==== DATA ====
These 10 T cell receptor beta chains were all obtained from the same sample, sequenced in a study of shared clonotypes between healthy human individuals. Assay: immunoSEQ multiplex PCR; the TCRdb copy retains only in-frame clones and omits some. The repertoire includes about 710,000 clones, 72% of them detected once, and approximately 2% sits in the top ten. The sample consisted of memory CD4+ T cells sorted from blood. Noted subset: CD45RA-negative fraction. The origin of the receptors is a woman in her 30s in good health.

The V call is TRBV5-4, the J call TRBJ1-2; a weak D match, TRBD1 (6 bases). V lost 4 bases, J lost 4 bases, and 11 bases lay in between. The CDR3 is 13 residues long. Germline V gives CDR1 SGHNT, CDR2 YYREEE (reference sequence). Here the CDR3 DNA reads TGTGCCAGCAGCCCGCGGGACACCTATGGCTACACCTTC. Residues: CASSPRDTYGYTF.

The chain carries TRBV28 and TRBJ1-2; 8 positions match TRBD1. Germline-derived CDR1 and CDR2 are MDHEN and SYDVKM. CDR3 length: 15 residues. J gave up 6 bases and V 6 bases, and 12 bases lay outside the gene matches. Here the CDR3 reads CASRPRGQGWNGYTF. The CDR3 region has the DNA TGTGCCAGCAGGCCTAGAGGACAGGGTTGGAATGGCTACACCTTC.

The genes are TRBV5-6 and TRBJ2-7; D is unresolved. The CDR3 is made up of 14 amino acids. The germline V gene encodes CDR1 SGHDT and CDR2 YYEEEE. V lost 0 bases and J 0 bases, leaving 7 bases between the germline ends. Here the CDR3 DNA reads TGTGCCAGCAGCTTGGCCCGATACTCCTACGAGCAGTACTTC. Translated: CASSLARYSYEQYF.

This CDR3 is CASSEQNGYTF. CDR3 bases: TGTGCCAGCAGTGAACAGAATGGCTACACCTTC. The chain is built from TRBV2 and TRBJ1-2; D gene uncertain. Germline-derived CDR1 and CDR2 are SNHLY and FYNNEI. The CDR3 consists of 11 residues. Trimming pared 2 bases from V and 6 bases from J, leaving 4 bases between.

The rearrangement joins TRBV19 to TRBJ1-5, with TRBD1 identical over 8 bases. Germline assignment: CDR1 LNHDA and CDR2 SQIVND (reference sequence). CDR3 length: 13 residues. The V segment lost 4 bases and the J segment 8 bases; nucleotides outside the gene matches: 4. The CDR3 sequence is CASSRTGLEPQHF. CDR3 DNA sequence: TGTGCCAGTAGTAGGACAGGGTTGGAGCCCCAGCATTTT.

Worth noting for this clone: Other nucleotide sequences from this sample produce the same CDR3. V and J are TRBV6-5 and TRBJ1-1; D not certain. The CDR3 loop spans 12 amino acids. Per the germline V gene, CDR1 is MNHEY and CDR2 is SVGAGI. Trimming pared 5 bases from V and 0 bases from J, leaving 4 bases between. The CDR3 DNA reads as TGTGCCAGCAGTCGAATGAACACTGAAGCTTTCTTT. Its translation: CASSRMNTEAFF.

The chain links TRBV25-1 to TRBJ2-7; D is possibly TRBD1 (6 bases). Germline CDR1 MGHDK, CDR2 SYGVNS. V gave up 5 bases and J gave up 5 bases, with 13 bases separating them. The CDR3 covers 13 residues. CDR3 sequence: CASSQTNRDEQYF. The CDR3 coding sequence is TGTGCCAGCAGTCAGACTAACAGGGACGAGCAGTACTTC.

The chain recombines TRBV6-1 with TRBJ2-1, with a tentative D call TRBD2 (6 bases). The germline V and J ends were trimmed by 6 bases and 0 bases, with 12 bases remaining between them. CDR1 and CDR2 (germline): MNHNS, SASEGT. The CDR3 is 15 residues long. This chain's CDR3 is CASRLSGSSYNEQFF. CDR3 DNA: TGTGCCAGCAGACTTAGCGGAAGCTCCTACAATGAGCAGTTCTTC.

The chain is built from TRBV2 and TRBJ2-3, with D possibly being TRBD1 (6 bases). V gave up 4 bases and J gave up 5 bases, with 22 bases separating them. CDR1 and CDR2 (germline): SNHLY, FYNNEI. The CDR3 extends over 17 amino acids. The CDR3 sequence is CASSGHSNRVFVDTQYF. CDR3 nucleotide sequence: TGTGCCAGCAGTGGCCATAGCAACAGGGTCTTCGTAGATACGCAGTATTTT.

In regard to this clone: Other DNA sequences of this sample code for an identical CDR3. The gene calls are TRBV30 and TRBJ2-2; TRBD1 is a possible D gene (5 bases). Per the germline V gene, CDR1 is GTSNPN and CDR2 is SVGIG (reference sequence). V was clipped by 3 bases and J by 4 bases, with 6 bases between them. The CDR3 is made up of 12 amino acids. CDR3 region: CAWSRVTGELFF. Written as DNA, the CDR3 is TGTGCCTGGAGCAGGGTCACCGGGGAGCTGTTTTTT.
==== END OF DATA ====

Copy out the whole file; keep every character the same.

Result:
These 10 T cell receptor beta chains were all obtained from the same sample, sequenced in a study of shared clonotypes between healthy human individuals. Assay: immunoSEQ multiplex PCR; the TCRdb copy retains only in-frame clones and omits some. The repertoire includes about 710,000 clones, 72% of them detected once, and approximately 2% sits in the top ten. The sample consisted of memory CD4+ T cells sorted from blood. Noted subset: CD45RA-negative fraction. The origin of the receptors is a woman in her 30s in good health.

The V call is TRBV5-4, the J call TRBJ1-2; a weak D match, TRBD1 (6 bases). V lost 4 bases, J lost 4 bases, and 11 bases lay in between. The CDR3 is 13 residues long. Germline V gives CDR1 SGHNT, CDR2 YYREEE (reference sequence). Here the CDR3 DNA reads TGTGCCAGCAGCCCGCGGGACACCTATGGCTACACCTTC. Residues: CASSPRDTYGYTF.

The chain carries TRBV28 and TRBJ1-2; 8 positions match TRBD1. Germline-derived CDR1 and CDR2 are MDHEN and SYDVKM. CDR3 length: 15 residues. J gave up 6 bases and V 6 bases, and 12 bases lay outside the gene matches. Here the CDR3 reads CASRPRGQGWNGYTF. The CDR3 region has the DNA TGTGCCAGCAGGCCTAGAGGACAGGGTTGGAATGGCTACACCTTC.

The genes are TRBV5-6 and TRBJ2-7; D is unresolved. The CDR3 is made up of 14 amino acids. The germline V gene encodes CDR1 SGHDT and CDR2 YYEEEE. V lost 0 bases and J 0 bases, leaving 7 bases between the germline ends. Here the CDR3 DNA reads TGTGCCAGCAGCTTGGCCCGATACTCCTACGAGCAGTACTTC. Translated: CASSLARYSYEQYF.

This CDR3 is CASSEQNGYTF. CDR3 bases: TGTGCCAGCAGTGAACAGAATGGCTACACCTTC. The chain is built from TRBV2 and TRBJ1-2; D gene uncertain. Germline-derived CDR1 and CDR2 are SNHLY and FYNNEI. The CDR3 consists of 11 residues. Trimming pared 2 bases from V and 6 bases from J, leaving 4 bases between.

The rearrangement joins TRBV19 to TRBJ1-5, with TRBD1 identical over 8 bases. Germline assignment: CDR1 LNHDA and CDR2 SQIVND (reference sequence). CDR3 length: 13 residues. The V segment lost 4 bases and the J segment 8 bases; nucleotides outside the gene matches: 4. The CDR3 sequence is CASSRTGLEPQHF. CDR3 DNA sequence: TGTGCCAGTAGTAGGACAGGGTTGGAGCCCCAGCATTTT.

Worth noting for this clone: Other nucleotide sequences from this sample produce the same CDR3. V and J are TRBV6-5 and TRBJ1-1; D not certain. The CDR3 loop spans 12 amino acids. Per the germline V gene, CDR1 is MNHEY and CDR2 is SVGAGI. Trimming pared 5 bases from V and 0 bases from J, leaving 4 bases between. The CDR3 DNA reads as TGTGCCAGCAGTCGAATGAACACTGAAGCTTTCTTT. Its translation: CASSRMNTEAFF.

The chain links TRBV25-1 to TRBJ2-7; D is possibly TRBD1 (6 bases). Germline CDR1 MGHDK, CDR2 SYGVNS. V gave up 5 bases and J gave up 5 bases, with 13 bases separating them. The CDR3 covers 13 residues. CDR3 sequence: CASSQTNRDEQYF. The CDR3 coding sequence is TGTGCCAGCAGTCAGACTAACAGGGACGAGCAGTACTTC.

The chain recombines TRBV6-1 with TRBJ2-1, with a tentative D call TRBD2 (6 bases). The germline V and J ends were trimmed by 6 bases and 0 bases, with 12 bases remaining between them. CDR1 and CDR2 (germline): MNHNS, SASEGT. The CDR3 is 15 residues long. This chain's CDR3 is CASRLSGSSYNEQFF. CDR3 DNA: TGTGCCAGCAGACTTAGCGGAAGCTCCTACAATGAGCAGTTCTTC.

The chain is built from TRBV2 and TRBJ2-3, with D possibly being TRBD1 (6 bases). V gave up 4 bases and J gave up 5 bases, with 22 bases separating them. CDR1 and CDR2 (germline): SNHLY, FYNNEI. The CDR3 extends over 17 amino acids. The CDR3 sequence is CASSGHSNRVFVDTQYF. CDR3 nucleotide sequence: TGTGCCAGCAGTGGCCATAGCAACAGGGTCTTCGTAGATACGCAGTATTTT.

In regard to this clone: Other DNA sequences of this sample code for an identical CDR3. The gene calls are TRBV30 and TRBJ2-2; TRBD1 is a possible D gene (5 bases). Per the germline V gene, CDR1 is GTSNPN and CDR2 is SVGIG (reference sequence). V was clipped by 3 bases and J by 4 bases, with 6 bases between them. The CDR3 is made up of 12 amino acids. CDR3 region: CAWSRVTGELFF. Written as DNA, the CDR3 is TGTGCCTGGAGCAGGGTCACCGGGGAGCTGTTTTTT.